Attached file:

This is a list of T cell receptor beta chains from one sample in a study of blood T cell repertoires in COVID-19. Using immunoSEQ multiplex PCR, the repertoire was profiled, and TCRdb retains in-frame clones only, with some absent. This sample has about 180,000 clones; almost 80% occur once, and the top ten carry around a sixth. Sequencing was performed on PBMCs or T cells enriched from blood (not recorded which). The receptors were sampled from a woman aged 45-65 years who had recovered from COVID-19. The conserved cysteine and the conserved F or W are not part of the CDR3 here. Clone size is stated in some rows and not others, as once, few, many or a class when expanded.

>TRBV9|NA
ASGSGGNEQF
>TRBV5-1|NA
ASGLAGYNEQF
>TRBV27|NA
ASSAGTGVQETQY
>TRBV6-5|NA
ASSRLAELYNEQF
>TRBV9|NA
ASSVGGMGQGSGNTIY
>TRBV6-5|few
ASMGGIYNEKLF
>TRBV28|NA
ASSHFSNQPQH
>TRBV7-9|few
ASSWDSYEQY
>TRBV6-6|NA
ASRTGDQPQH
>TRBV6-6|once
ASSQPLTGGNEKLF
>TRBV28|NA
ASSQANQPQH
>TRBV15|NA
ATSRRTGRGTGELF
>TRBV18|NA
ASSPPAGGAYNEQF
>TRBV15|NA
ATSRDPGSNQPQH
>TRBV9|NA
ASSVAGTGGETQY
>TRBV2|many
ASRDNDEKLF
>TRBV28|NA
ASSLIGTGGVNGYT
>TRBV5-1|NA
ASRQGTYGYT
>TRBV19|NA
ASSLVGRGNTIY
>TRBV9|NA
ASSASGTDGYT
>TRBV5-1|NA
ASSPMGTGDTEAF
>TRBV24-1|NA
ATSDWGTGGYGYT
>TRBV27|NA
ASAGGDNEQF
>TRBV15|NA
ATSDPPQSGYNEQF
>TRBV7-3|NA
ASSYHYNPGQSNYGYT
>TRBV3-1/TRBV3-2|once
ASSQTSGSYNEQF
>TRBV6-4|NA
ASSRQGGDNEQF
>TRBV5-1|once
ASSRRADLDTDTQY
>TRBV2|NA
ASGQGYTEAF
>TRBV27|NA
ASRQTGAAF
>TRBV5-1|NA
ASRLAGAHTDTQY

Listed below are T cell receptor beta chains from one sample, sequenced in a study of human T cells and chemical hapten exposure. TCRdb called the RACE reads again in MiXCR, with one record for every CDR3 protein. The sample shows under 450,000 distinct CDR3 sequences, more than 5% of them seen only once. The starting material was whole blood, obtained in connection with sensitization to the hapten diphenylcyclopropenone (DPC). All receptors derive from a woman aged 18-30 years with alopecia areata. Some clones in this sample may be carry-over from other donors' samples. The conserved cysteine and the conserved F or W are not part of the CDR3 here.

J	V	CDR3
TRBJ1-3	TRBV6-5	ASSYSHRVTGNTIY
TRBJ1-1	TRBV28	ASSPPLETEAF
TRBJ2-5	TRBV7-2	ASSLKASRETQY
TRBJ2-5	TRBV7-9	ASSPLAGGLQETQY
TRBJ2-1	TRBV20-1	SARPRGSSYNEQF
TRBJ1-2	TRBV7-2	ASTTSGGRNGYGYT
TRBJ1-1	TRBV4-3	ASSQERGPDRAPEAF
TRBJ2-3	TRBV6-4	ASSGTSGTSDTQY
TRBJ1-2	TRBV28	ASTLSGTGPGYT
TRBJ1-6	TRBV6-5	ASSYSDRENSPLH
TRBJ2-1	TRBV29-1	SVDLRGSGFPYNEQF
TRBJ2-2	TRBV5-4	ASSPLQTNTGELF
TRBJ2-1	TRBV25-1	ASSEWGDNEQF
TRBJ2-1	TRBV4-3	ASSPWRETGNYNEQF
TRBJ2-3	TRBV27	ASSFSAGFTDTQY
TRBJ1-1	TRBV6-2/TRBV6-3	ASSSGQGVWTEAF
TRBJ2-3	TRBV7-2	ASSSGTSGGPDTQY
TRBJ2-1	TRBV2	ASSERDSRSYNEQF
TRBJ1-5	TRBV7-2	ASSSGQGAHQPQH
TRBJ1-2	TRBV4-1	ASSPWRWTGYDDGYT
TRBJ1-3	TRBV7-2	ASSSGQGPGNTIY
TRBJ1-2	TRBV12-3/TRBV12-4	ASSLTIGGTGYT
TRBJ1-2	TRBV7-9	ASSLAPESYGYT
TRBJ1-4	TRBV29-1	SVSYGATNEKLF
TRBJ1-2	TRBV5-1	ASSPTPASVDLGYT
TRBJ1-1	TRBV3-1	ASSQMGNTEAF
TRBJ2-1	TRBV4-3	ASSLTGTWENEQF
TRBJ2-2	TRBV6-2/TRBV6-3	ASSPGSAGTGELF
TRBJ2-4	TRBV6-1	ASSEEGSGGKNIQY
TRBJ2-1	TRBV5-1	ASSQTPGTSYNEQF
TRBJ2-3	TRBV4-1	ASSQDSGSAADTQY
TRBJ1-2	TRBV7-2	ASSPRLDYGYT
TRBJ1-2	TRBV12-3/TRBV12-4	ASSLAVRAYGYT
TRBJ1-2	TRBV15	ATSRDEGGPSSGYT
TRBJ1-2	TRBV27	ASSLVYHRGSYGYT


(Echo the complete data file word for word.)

This is a list of T cell receptor beta chains from one sample in a study of blood T cell repertoires in COVID-19. Using immunoSEQ multiplex PCR, the repertoire was profiled, and TCRdb retains in-frame clones only, with some absent. This sample has about 180,000 clones; almost 80% occur once, and the top ten carry around a sixth. Sequencing was performed on PBMCs or T cells enriched from blood (not recorded which). The receptors were sampled from a woman aged 45-65 years who had recovered from COVID-19. The conserved cysteine and the conserved F or W are not part of the CDR3 here. Clone size is stated in some rows and not others, as once, few, many or a class when expanded.

>TRBV9|NA
ASGSGGNEQF
>TRBV5-1|NA
ASGLAGYNEQF
>TRBV27|NA
ASSAGTGVQETQY
>TRBV6-5|NA
ASSRLAELYNEQF
>TRBV9|NA
ASSVGGMGQGSGNTIY
>TRBV6-5|few
ASMGGIYNEKLF
>TRBV28|NA
ASSHFSNQPQH
>TRBV7-9|few
ASSWDSYEQY
>TRBV6-6|NA
ASRTGDQPQH
>TRBV6-6|once
ASSQPLTGGNEKLF
>TRBV28|NA
ASSQANQPQH
>TRBV15|NA
ATSRRTGRGTGELF
>TRBV18|NA
ASSPPAGGAYNEQF
>TRBV15|NA
ATSRDPGSNQPQH
>TRBV9|NA
ASSVAGTGGETQY
>TRBV2|many
ASRDNDEKLF
>TRBV28|NA
ASSLIGTGGVNGYT
>TRBV5-1|NA
ASRQGTYGYT
>TRBV19|NA
ASSLVGRGNTIY
>TRBV9|NA
ASSASGTDGYT
>TRBV5-1|NA
ASSPMGTGDTEAF
>TRBV24-1|NA
ATSDWGTGGYGYT
>TRBV27|NA
ASAGGDNEQF
>TRBV15|NA
ATSDPPQSGYNEQF
>TRBV7-3|NA
ASSYHYNPGQSNYGYT
>TRBV3-1/TRBV3-2|once
ASSQTSGSYNEQF
>TRBV6-4|NA
ASSRQGGDNEQF
>TRBV5-1|once
ASSRRADLDTDTQY
>TRBV2|NA
ASGQGYTEAF
>TRBV27|NA
ASRQTGAAF
>TRBV5-1|NA
ASRLAGAHTDTQY

Listed below are T cell receptor beta chains from one sample, sequenced in a study of human T cells and chemical hapten exposure. TCRdb called the RACE reads again in MiXCR, with one record for every CDR3 protein. The sample shows under 450,000 distinct CDR3 sequences, more than 5% of them seen only once. The starting material was whole blood, obtained in connection with sensitization to the hapten diphenylcyclopropenone (DPC). All receptors derive from a woman aged 18-30 years with alopecia areata. Some clones in this sample may be carry-over from other donors' samples. The conserved cysteine and the conserved F or W are not part of the CDR3 here.

J	V	CDR3
TRBJ1-3	TRBV6-5	ASSYSHRVTGNTIY
TRBJ1-1	TRBV28	ASSPPLETEAF
TRBJ2-5	TRBV7-2	ASSLKASRETQY
TRBJ2-5	TRBV7-9	ASSPLAGGLQETQY
TRBJ2-1	TRBV20-1	SARPRGSSYNEQF
TRBJ1-2	TRBV7-2	ASTTSGGRNGYGYT
TRBJ1-1	TRBV4-3	ASSQERGPDRAPEAF
TRBJ2-3	TRBV6-4	ASSGTSGTSDTQY
TRBJ1-2	TRBV28	ASTLSGTGPGYT
TRBJ1-6	TRBV6-5	ASSYSDRENSPLH
TRBJ2-1	TRBV29-1	SVDLRGSGFPYNEQF
TRBJ2-2	TRBV5-4	ASSPLQTNTGELF
TRBJ2-1	TRBV25-1	ASSEWGDNEQF
TRBJ2-1	TRBV4-3	ASSPWRETGNYNEQF
TRBJ2-3	TRBV27	ASSFSAGFTDTQY
TRBJ1-1	TRBV6-2/TRBV6-3	ASSSGQGVWTEAF
TRBJ2-3	TRBV7-2	ASSSGTSGGPDTQY
TRBJ2-1	TRBV2	ASSERDSRSYNEQF
TRBJ1-5	TRBV7-2	ASSSGQGAHQPQH
TRBJ1-2	TRBV4-1	ASSPWRWTGYDDGYT
TRBJ1-3	TRBV7-2	ASSSGQGPGNTIY
TRBJ1-2	TRBV12-3/TRBV12-4	ASSLTIGGTGYT
TRBJ1-2	TRBV7-9	ASSLAPESYGYT
TRBJ1-4	TRBV29-1	SVSYGATNEKLF
TRBJ1-2	TRBV5-1	ASSPTPASVDLGYT
TRBJ1-1	TRBV3-1	ASSQMGNTEAF
TRBJ2-1	TRBV4-3	ASSLTGTWENEQF
TRBJ2-2	TRBV6-2/TRBV6-3	ASSPGSAGTGELF
TRBJ2-4	TRBV6-1	ASSEEGSGGKNIQY
TRBJ2-1	TRBV5-1	ASSQTPGTSYNEQF
TRBJ2-3	TRBV4-1	ASSQDSGSAADTQY
TRBJ1-2	TRBV7-2	ASSPRLDYGYT
TRBJ1-2	TRBV12-3/TRBV12-4	ASSLAVRAYGYT
TRBJ1-2	TRBV15	ATSRDEGGPSSGYT
TRBJ1-2	TRBV27	ASSLVYHRGSYGYT